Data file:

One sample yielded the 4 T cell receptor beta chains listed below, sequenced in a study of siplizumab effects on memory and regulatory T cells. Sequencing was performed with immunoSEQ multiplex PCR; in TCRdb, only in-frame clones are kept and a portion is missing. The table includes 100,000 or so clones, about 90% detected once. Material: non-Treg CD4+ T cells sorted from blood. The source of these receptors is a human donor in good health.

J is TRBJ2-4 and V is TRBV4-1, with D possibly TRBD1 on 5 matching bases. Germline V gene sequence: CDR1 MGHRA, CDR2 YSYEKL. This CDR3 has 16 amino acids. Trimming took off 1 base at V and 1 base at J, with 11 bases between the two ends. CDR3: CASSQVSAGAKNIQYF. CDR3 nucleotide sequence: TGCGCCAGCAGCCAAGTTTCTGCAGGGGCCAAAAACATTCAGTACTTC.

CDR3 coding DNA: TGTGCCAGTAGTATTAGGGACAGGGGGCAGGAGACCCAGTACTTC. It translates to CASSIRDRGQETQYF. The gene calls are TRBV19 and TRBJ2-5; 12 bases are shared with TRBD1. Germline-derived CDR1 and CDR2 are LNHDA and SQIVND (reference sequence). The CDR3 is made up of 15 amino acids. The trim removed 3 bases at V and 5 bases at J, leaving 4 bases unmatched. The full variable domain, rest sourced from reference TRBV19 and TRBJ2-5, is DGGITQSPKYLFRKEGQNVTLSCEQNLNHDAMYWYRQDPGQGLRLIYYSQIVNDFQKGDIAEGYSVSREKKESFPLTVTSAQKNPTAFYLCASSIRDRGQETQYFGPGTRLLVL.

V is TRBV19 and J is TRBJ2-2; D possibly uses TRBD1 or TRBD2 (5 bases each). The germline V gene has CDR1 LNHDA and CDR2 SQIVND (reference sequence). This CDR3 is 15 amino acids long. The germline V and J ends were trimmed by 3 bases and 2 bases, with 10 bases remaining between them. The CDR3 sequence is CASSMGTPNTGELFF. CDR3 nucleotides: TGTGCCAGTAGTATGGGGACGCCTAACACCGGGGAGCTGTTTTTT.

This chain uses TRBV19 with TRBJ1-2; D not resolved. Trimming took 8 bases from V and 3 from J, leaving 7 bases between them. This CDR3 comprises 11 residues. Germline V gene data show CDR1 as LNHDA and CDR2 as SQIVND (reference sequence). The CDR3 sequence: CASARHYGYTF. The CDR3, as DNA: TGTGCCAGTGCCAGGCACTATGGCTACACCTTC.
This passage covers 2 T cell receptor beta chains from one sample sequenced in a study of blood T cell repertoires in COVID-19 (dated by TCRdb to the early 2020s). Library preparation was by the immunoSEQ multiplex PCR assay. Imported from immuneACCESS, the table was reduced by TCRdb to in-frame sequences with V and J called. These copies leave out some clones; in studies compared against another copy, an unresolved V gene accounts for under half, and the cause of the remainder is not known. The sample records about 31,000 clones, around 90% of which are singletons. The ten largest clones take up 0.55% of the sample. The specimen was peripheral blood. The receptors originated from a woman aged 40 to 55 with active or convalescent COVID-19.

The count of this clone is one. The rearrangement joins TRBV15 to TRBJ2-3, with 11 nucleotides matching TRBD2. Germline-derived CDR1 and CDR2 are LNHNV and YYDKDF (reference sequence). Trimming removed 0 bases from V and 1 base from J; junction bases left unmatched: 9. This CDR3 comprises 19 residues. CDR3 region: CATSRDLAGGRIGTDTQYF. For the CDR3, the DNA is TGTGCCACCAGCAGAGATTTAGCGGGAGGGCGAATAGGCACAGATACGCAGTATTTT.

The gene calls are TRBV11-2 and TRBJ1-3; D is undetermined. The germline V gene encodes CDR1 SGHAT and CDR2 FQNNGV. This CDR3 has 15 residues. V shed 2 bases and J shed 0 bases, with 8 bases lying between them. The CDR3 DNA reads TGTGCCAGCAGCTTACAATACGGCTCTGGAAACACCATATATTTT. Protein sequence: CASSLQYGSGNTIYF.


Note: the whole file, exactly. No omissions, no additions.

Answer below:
One sample yielded the 4 T cell receptor beta chains listed below, sequenced in a study of siplizumab effects on memory and regulatory T cells. Sequencing was performed with immunoSEQ multiplex PCR; in TCRdb, only in-frame clones are kept and a portion is missing. The table includes 100,000 or so clones, about 90% detected once. Material: non-Treg CD4+ T cells sorted from blood. The source of these receptors is a human donor in good health.

J is TRBJ2-4 and V is TRBV4-1, with D possibly TRBD1 on 5 matching bases. Germline V gene sequence: CDR1 MGHRA, CDR2 YSYEKL. This CDR3 has 16 amino acids. Trimming took off 1 base at V and 1 base at J, with 11 bases between the two ends. CDR3: CASSQVSAGAKNIQYF. CDR3 nucleotide sequence: TGCGCCAGCAGCCAAGTTTCTGCAGGGGCCAAAAACATTCAGTACTTC.

CDR3 coding DNA: TGTGCCAGTAGTATTAGGGACAGGGGGCAGGAGACCCAGTACTTC. It translates to CASSIRDRGQETQYF. The gene calls are TRBV19 and TRBJ2-5; 12 bases are shared with TRBD1. Germline-derived CDR1 and CDR2 are LNHDA and SQIVND (reference sequence). The CDR3 is made up of 15 amino acids. The trim removed 3 bases at V and 5 bases at J, leaving 4 bases unmatched. The full variable domain, rest sourced from reference TRBV19 and TRBJ2-5, is DGGITQSPKYLFRKEGQNVTLSCEQNLNHDAMYWYRQDPGQGLRLIYYSQIVNDFQKGDIAEGYSVSREKKESFPLTVTSAQKNPTAFYLCASSIRDRGQETQYFGPGTRLLVL.

V is TRBV19 and J is TRBJ2-2; D possibly uses TRBD1 or TRBD2 (5 bases each). The germline V gene has CDR1 LNHDA and CDR2 SQIVND (reference sequence). This CDR3 is 15 amino acids long. The germline V and J ends were trimmed by 3 bases and 2 bases, with 10 bases remaining between them. The CDR3 sequence is CASSMGTPNTGELFF. CDR3 nucleotides: TGTGCCAGTAGTATGGGGACGCCTAACACCGGGGAGCTGTTTTTT.

This chain uses TRBV19 with TRBJ1-2; D not resolved. Trimming took 8 bases from V and 3 from J, leaving 7 bases between them. This CDR3 comprises 11 residues. Germline V gene data show CDR1 as LNHDA and CDR2 as SQIVND (reference sequence). The CDR3 sequence: CASARHYGYTF. The CDR3, as DNA: TGTGCCAGTGCCAGGCACTATGGCTACACCTTC.
This passage covers 2 T cell receptor beta chains from one sample sequenced in a study of blood T cell repertoires in COVID-19 (dated by TCRdb to the early 2020s). Library preparation was by the immunoSEQ multiplex PCR assay. Imported from immuneACCESS, the table was reduced by TCRdb to in-frame sequences with V and J called. These copies leave out some clones; in studies compared against another copy, an unresolved V gene accounts for under half, and the cause of the remainder is not known. The sample records about 31,000 clones, around 90% of which are singletons. The ten largest clones take up 0.55% of the sample. The specimen was peripheral blood. The receptors originated from a woman aged 40 to 55 with active or convalescent COVID-19.

The count of this clone is one. The rearrangement joins TRBV15 to TRBJ2-3, with 11 nucleotides matching TRBD2. Germline-derived CDR1 and CDR2 are LNHNV and YYDKDF (reference sequence). Trimming removed 0 bases from V and 1 base from J; junction bases left unmatched: 9. This CDR3 comprises 19 residues. CDR3 region: CATSRDLAGGRIGTDTQYF. For the CDR3, the DNA is TGTGCCACCAGCAGAGATTTAGCGGGAGGGCGAATAGGCACAGATACGCAGTATTTT.

The gene calls are TRBV11-2 and TRBJ1-3; D is undetermined. The germline V gene encodes CDR1 SGHAT and CDR2 FQNNGV. This CDR3 has 15 residues. V shed 2 bases and J shed 0 bases, with 8 bases lying between them. The CDR3 DNA reads TGTGCCAGCAGCTTACAATACGGCTCTGGAAACACCATATATTTT. Protein sequence: CASSLQYGSGNTIYF.